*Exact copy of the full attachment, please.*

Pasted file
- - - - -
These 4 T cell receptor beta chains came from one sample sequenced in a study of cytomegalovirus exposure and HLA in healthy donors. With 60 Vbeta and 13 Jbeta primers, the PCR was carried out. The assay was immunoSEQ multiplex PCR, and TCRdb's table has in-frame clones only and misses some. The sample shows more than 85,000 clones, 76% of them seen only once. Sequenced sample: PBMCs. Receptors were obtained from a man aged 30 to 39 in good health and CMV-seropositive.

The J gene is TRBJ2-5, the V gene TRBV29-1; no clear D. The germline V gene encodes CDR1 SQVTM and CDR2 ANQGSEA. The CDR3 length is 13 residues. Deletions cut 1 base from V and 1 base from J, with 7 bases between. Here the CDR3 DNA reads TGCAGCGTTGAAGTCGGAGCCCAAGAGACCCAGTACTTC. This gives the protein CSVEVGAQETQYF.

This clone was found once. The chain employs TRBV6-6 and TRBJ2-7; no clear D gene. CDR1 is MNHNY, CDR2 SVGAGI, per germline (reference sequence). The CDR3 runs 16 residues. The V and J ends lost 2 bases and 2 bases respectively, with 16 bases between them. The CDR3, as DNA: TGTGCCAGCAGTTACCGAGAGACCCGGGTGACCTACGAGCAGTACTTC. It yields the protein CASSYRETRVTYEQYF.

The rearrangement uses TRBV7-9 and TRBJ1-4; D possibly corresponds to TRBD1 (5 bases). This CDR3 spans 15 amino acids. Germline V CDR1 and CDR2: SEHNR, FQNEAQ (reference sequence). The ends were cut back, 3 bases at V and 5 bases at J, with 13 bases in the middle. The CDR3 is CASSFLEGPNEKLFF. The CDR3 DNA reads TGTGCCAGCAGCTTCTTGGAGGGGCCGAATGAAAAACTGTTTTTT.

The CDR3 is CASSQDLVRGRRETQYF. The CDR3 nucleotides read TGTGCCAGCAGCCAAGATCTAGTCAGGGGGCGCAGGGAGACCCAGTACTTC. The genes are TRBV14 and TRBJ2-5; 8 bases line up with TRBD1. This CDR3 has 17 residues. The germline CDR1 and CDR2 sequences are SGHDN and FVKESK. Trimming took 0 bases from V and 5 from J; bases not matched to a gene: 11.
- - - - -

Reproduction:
These 4 T cell receptor beta chains came from one sample sequenced in a study of cytomegalovirus exposure and HLA in healthy donors. With 60 Vbeta and 13 Jbeta primers, the PCR was carried out. The assay was immunoSEQ multiplex PCR, and TCRdb's table has in-frame clones only and misses some. The sample shows more than 85,000 clones, 76% of them seen only once. Sequenced sample: PBMCs. Receptors were obtained from a man aged 30 to 39 in good health and CMV-seropositive.

The J gene is TRBJ2-5, the V gene TRBV29-1; no clear D. The germline V gene encodes CDR1 SQVTM and CDR2 ANQGSEA. The CDR3 length is 13 residues. Deletions cut 1 base from V and 1 base from J, with 7 bases between. Here the CDR3 DNA reads TGCAGCGTTGAAGTCGGAGCCCAAGAGACCCAGTACTTC. This gives the protein CSVEVGAQETQYF.

This clone was found once. The chain employs TRBV6-6 and TRBJ2-7; no clear D gene. CDR1 is MNHNY, CDR2 SVGAGI, per germline (reference sequence). The CDR3 runs 16 residues. The V and J ends lost 2 bases and 2 bases respectively, with 16 bases between them. The CDR3, as DNA: TGTGCCAGCAGTTACCGAGAGACCCGGGTGACCTACGAGCAGTACTTC. It yields the protein CASSYRETRVTYEQYF.

The rearrangement uses TRBV7-9 and TRBJ1-4; D possibly corresponds to TRBD1 (5 bases). This CDR3 spans 15 amino acids. Germline V CDR1 and CDR2: SEHNR, FQNEAQ (reference sequence). The ends were cut back, 3 bases at V and 5 bases at J, with 13 bases in the middle. The CDR3 is CASSFLEGPNEKLFF. The CDR3 DNA reads TGTGCCAGCAGCTTCTTGGAGGGGCCGAATGAAAAACTGTTTTTT.

The CDR3 is CASSQDLVRGRRETQYF. The CDR3 nucleotides read TGTGCCAGCAGCCAAGATCTAGTCAGGGGGCGCAGGGAGACCCAGTACTTC. The genes are TRBV14 and TRBJ2-5; 8 bases line up with TRBD1. This CDR3 has 17 residues. The germline CDR1 and CDR2 sequences are SGHDN and FVKESK. Trimming took 0 bases from V and 5 from J; bases not matched to a gene: 11.